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What is it used for

Blood-forming stem cells are used to treat bone marrow failure, blood cancer and other blood disorders.
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First used

Cord blood stem cells were 1st successfully transplanted in 1988, and now it is used to treat over 80 blood-related diseases.
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Evolving medicine

In addition to the current treatments, FDA-regulated clinical trails are underway to study ways in which cord blood stem cells can be used as treatment for:

  • cerebral palsy
  • traumatic brain injury
  • acquired hearing loss
  • juvenile diabetes

CORD TISSUE

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How is it collected

A 20-25cm segment of the umbilical cord is collected after birth.
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What type of stem cells it contains

The stem cells found in the umbilical cord tissue (Wharton’s jelly) is called mesenchymal stem cells (MSC). The umbilical cord vein and arteries contain endothelial stem cells and the umbilical cord lining contains both mesenchymal stem cells and epithelial stem cells.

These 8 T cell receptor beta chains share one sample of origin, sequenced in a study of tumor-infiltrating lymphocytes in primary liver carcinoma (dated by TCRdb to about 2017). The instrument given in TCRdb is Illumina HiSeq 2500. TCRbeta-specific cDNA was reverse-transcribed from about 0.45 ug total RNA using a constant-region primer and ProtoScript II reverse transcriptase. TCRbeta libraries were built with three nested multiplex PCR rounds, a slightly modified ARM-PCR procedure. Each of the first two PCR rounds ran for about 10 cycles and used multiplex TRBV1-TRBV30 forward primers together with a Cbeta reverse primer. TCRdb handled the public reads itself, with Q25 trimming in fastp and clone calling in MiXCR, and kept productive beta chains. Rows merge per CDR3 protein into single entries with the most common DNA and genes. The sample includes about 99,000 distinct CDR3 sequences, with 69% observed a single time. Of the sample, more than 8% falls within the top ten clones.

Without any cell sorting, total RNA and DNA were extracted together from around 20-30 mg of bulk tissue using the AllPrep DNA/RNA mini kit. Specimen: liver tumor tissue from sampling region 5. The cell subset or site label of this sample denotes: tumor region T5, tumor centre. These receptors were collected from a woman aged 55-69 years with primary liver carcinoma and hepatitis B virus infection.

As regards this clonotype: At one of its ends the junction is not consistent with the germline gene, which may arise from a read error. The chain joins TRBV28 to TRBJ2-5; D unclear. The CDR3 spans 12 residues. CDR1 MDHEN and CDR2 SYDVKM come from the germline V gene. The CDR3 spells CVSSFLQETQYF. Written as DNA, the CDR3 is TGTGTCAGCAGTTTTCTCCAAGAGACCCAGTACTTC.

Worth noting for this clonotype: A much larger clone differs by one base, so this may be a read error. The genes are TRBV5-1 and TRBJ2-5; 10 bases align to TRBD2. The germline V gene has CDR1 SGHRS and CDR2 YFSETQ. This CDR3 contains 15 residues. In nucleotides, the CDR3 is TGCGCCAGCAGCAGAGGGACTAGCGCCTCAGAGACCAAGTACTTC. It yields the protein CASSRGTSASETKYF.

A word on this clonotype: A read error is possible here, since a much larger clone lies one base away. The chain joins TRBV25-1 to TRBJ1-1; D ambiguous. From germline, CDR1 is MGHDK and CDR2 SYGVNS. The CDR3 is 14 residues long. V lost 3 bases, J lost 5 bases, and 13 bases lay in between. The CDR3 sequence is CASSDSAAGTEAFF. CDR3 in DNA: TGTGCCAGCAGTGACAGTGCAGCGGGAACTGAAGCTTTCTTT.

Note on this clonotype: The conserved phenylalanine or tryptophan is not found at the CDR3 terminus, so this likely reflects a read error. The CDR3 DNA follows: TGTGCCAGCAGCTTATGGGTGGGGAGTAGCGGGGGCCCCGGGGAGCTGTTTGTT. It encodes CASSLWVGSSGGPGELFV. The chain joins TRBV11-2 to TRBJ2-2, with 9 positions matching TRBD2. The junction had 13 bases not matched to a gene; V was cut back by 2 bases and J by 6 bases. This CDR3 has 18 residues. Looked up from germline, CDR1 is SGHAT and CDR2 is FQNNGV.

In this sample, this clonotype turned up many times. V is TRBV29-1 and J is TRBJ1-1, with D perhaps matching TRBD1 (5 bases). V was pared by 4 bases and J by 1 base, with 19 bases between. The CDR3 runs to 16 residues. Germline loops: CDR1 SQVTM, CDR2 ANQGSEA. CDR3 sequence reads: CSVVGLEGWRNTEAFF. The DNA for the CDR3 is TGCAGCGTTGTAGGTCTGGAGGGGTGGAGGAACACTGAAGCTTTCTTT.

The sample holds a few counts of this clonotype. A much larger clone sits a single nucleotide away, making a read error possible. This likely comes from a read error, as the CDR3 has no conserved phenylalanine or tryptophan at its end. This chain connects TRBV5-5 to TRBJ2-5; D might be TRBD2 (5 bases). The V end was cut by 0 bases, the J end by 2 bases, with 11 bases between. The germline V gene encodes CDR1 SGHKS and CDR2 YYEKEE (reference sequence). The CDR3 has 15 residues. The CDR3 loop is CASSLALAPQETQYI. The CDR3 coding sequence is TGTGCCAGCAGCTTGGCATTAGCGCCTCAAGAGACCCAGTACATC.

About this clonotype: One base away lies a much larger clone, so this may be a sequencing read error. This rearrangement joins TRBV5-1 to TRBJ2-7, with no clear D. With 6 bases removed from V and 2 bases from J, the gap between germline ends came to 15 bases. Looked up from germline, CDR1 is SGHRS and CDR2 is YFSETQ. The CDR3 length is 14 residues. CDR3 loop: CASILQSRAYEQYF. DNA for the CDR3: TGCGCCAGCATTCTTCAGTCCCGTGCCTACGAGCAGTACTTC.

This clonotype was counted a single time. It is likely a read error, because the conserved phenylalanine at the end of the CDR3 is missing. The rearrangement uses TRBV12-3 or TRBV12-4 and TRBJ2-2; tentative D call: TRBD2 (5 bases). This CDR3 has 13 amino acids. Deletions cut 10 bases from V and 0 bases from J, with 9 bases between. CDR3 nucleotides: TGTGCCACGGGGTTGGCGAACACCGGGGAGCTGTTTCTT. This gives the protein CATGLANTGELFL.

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What is it used for

MSCs are able to differentiate into cartilage cells, muscle cells, bone cells, nerve cells, etc. Future treatments may include Alzheimer’s, liver and heart failure, bone regeneration, HIV, Type 1 diabetes, and more.
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First used

Clinical trials using MSCs started in 1995, with more than 200 trials currently underway.
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Evolving medicine

Cord tissue MSC are being evaluated in laboratory studies and clinical trials to treat:

  • heart disease
  • spinal cord injury
  • cartilage injury
  • liver disease

What have stem cells done so far?

More than35 000cord blood transplants have been performed to date

Stem cell research

microscope

UMBILICAL CORD BLOOD RESEARCH

Clinical trials where children use their own (autologous) cord blood stem cells

  • Cerebral palsy
  • Autism
  • Neonatal oxygen deprivation
  • Acquired hearing loss
  • Encephalopathy (neonatal)
  • Hypoplastic left heart syndrome
  • Stroke (pre/peri-natal)
  • Traumatic brain injury
  • Type 1 Diabetes

Clinical trials where children use donor (allogeneic) cord blood stem cells

  • Alzheimer’s disease
  • Bronchopulmonary dysplasia
  • Cartilage repair
  • Cerebral palsy
  • Critical limb ischemia
  • Global development delay
  • Graft versus host diseases
  • HIV
  • Fertility
  • Intraventricular haemorrhage
  • Liver cisshosis
  • Neurodegenerative disorders
  • Stroke
  • Sweat gland regeneration
  • Type 1 Diabetes

CLINICAL TRIALS USING MSCs FOR TREATMENT OF:

NEUROLOGICAL DISORDER

  • Autism (Phase 2)
  • Cerebral palsy (Phase 2)
  • Hearing loss (acquired sensori-neural) (Phase 2)
  • Hypoxic Ischemic Encephalopathy (HIE) (Phase 1)
  • Spinal cord injury (Phase 2)

CARDIOVASCULAR

  • Critical Limb Ischemia (Phase 3)
  • Ischemic stroke (Phase 2 placenta) (Phase 3)
  • Myocardial Infarction (Phase 3)